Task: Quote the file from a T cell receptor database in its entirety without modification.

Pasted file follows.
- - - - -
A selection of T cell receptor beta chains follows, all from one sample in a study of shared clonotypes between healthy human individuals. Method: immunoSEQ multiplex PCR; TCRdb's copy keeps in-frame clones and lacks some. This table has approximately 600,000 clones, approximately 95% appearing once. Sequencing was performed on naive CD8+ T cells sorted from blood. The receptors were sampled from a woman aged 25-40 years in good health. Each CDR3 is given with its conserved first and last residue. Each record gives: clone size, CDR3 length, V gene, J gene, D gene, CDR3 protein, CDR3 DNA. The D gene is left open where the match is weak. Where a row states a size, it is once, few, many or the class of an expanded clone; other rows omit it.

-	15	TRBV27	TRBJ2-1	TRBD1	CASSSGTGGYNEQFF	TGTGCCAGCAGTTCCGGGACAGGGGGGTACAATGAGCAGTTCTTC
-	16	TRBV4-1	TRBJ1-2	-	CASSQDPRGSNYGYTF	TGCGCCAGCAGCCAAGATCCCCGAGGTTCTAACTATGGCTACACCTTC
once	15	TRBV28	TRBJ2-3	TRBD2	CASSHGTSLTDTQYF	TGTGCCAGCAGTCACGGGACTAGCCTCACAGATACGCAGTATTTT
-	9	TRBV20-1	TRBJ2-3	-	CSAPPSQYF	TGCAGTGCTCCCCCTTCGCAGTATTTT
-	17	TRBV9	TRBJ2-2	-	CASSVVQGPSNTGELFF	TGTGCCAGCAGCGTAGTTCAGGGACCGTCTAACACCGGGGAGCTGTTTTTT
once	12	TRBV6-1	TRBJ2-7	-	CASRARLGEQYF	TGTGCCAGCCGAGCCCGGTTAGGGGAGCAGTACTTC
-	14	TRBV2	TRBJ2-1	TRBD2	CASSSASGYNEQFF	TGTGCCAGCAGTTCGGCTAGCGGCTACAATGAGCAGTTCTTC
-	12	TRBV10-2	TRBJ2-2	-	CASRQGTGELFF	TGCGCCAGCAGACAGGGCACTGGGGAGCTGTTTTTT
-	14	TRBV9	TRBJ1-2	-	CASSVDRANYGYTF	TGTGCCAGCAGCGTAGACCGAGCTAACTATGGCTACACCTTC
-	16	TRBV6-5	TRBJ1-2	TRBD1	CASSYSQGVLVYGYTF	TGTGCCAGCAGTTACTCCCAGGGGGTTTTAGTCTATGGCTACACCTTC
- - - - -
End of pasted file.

A selection of T cell receptor beta chains follows, all from one sample in a study of shared clonotypes between healthy human individuals. Method: immunoSEQ multiplex PCR; TCRdb's copy keeps in-frame clones and lacks some. This table has approximately 600,000 clones, approximately 95% appearing once. Sequencing was performed on naive CD8+ T cells sorted from blood. The receptors were sampled from a woman aged 25-40 years in good health. Each CDR3 is given with its conserved first and last residue. Each record gives: clone size, CDR3 length, V gene, J gene, D gene, CDR3 protein, CDR3 DNA. The D gene is left open where the match is weak. Where a row states a size, it is once, few, many or the class of an expanded clone; other rows omit it.

-	15	TRBV27	TRBJ2-1	TRBD1	CASSSGTGGYNEQFF	TGTGCCAGCAGTTCCGGGACAGGGGGGTACAATGAGCAGTTCTTC
-	16	TRBV4-1	TRBJ1-2	-	CASSQDPRGSNYGYTF	TGCGCCAGCAGCCAAGATCCCCGAGGTTCTAACTATGGCTACACCTTC
once	15	TRBV28	TRBJ2-3	TRBD2	CASSHGTSLTDTQYF	TGTGCCAGCAGTCACGGGACTAGCCTCACAGATACGCAGTATTTT
-	9	TRBV20-1	TRBJ2-3	-	CSAPPSQYF	TGCAGTGCTCCCCCTTCGCAGTATTTT
-	17	TRBV9	TRBJ2-2	-	CASSVVQGPSNTGELFF	TGTGCCAGCAGCGTAGTTCAGGGACCGTCTAACACCGGGGAGCTGTTTTTT
once	12	TRBV6-1	TRBJ2-7	-	CASRARLGEQYF	TGTGCCAGCCGAGCCCGGTTAGGGGAGCAGTACTTC
-	14	TRBV2	TRBJ2-1	TRBD2	CASSSASGYNEQFF	TGTGCCAGCAGTTCGGCTAGCGGCTACAATGAGCAGTTCTTC
-	12	TRBV10-2	TRBJ2-2	-	CASRQGTGELFF	TGCGCCAGCAGACAGGGCACTGGGGAGCTGTTTTTT
-	14	TRBV9	TRBJ1-2	-	CASSVDRANYGYTF	TGTGCCAGCAGCGTAGACCGAGCTAACTATGGCTACACCTTC
-	16	TRBV6-5	TRBJ1-2	TRBD1	CASSYSQGVLVYGYTF	TGTGCCAGCAGTTACTCCCAGGGGGTTTTAGTCTATGGCTACACCTTC